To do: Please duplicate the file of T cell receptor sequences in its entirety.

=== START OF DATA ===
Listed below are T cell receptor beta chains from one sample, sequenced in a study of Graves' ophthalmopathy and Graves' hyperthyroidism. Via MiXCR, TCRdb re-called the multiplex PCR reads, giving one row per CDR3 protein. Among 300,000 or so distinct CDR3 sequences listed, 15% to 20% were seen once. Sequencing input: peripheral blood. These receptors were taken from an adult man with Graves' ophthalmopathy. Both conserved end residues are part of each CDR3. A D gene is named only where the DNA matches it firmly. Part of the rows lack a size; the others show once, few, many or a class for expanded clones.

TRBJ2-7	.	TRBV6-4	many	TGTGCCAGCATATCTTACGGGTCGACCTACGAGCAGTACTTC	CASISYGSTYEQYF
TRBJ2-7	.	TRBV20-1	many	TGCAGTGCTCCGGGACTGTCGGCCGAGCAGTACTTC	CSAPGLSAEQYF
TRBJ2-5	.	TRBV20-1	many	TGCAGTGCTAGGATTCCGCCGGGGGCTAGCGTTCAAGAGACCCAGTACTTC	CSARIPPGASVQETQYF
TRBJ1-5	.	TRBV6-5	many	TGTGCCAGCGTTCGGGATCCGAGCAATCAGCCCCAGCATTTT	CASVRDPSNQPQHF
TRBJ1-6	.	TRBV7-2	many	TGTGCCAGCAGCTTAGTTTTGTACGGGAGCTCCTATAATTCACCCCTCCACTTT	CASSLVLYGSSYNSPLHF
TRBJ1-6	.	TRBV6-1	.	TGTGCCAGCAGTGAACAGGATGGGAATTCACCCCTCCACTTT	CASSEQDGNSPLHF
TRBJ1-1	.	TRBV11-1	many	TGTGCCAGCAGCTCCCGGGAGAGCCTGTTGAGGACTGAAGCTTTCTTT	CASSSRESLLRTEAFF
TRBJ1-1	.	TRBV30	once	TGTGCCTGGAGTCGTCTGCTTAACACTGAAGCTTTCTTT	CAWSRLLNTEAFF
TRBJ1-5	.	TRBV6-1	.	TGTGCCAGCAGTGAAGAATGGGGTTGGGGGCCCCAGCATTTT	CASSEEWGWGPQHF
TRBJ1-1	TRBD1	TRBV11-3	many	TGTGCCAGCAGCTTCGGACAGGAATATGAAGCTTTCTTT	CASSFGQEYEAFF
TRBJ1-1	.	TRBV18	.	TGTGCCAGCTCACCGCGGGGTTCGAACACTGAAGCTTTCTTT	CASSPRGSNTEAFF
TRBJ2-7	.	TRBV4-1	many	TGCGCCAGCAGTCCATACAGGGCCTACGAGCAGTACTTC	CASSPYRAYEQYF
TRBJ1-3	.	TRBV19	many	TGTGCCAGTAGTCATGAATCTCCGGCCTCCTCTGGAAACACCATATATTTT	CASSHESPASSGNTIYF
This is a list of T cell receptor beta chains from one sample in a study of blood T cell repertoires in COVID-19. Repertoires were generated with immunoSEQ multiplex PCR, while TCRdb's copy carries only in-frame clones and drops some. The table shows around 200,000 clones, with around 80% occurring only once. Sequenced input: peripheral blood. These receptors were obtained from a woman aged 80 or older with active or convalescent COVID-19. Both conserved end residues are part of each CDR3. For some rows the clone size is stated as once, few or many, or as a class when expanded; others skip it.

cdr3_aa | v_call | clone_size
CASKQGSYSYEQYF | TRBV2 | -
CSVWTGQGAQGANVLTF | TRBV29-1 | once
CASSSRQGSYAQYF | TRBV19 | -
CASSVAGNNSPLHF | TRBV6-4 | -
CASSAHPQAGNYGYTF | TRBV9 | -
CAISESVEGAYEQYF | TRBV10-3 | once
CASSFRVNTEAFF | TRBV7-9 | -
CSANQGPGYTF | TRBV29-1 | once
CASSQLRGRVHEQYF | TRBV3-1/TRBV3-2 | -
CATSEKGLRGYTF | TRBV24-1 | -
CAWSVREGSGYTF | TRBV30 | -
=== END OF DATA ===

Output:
Listed below are T cell receptor beta chains from one sample, sequenced in a study of Graves' ophthalmopathy and Graves' hyperthyroidism. Via MiXCR, TCRdb re-called the multiplex PCR reads, giving one row per CDR3 protein. Among 300,000 or so distinct CDR3 sequences listed, 15% to 20% were seen once. Sequencing input: peripheral blood. These receptors were taken from an adult man with Graves' ophthalmopathy. Both conserved end residues are part of each CDR3. A D gene is named only where the DNA matches it firmly. Part of the rows lack a size; the others show once, few, many or a class for expanded clones.

TRBJ2-7	.	TRBV6-4	many	TGTGCCAGCATATCTTACGGGTCGACCTACGAGCAGTACTTC	CASISYGSTYEQYF
TRBJ2-7	.	TRBV20-1	many	TGCAGTGCTCCGGGACTGTCGGCCGAGCAGTACTTC	CSAPGLSAEQYF
TRBJ2-5	.	TRBV20-1	many	TGCAGTGCTAGGATTCCGCCGGGGGCTAGCGTTCAAGAGACCCAGTACTTC	CSARIPPGASVQETQYF
TRBJ1-5	.	TRBV6-5	many	TGTGCCAGCGTTCGGGATCCGAGCAATCAGCCCCAGCATTTT	CASVRDPSNQPQHF
TRBJ1-6	.	TRBV7-2	many	TGTGCCAGCAGCTTAGTTTTGTACGGGAGCTCCTATAATTCACCCCTCCACTTT	CASSLVLYGSSYNSPLHF
TRBJ1-6	.	TRBV6-1	.	TGTGCCAGCAGTGAACAGGATGGGAATTCACCCCTCCACTTT	CASSEQDGNSPLHF
TRBJ1-1	.	TRBV11-1	many	TGTGCCAGCAGCTCCCGGGAGAGCCTGTTGAGGACTGAAGCTTTCTTT	CASSSRESLLRTEAFF
TRBJ1-1	.	TRBV30	once	TGTGCCTGGAGTCGTCTGCTTAACACTGAAGCTTTCTTT	CAWSRLLNTEAFF
TRBJ1-5	.	TRBV6-1	.	TGTGCCAGCAGTGAAGAATGGGGTTGGGGGCCCCAGCATTTT	CASSEEWGWGPQHF
TRBJ1-1	TRBD1	TRBV11-3	many	TGTGCCAGCAGCTTCGGACAGGAATATGAAGCTTTCTTT	CASSFGQEYEAFF
TRBJ1-1	.	TRBV18	.	TGTGCCAGCTCACCGCGGGGTTCGAACACTGAAGCTTTCTTT	CASSPRGSNTEAFF
TRBJ2-7	.	TRBV4-1	many	TGCGCCAGCAGTCCATACAGGGCCTACGAGCAGTACTTC	CASSPYRAYEQYF
TRBJ1-3	.	TRBV19	many	TGTGCCAGTAGTCATGAATCTCCGGCCTCCTCTGGAAACACCATATATTTT	CASSHESPASSGNTIYF
This is a list of T cell receptor beta chains from one sample in a study of blood T cell repertoires in COVID-19. Repertoires were generated with immunoSEQ multiplex PCR, while TCRdb's copy carries only in-frame clones and drops some. The table shows around 200,000 clones, with around 80% occurring only once. Sequenced input: peripheral blood. These receptors were obtained from a woman aged 80 or older with active or convalescent COVID-19. Both conserved end residues are part of each CDR3. For some rows the clone size is stated as once, few or many, or as a class when expanded; others skip it.

cdr3_aa | v_call | clone_size
CASKQGSYSYEQYF | TRBV2 | -
CSVWTGQGAQGANVLTF | TRBV29-1 | once
CASSSRQGSYAQYF | TRBV19 | -
CASSVAGNNSPLHF | TRBV6-4 | -
CASSAHPQAGNYGYTF | TRBV9 | -
CAISESVEGAYEQYF | TRBV10-3 | once
CASSFRVNTEAFF | TRBV7-9 | -
CSANQGPGYTF | TRBV29-1 | once
CASSQLRGRVHEQYF | TRBV3-1/TRBV3-2 | -
CATSEKGLRGYTF | TRBV24-1 | -
CAWSVREGSGYTF | TRBV30 | -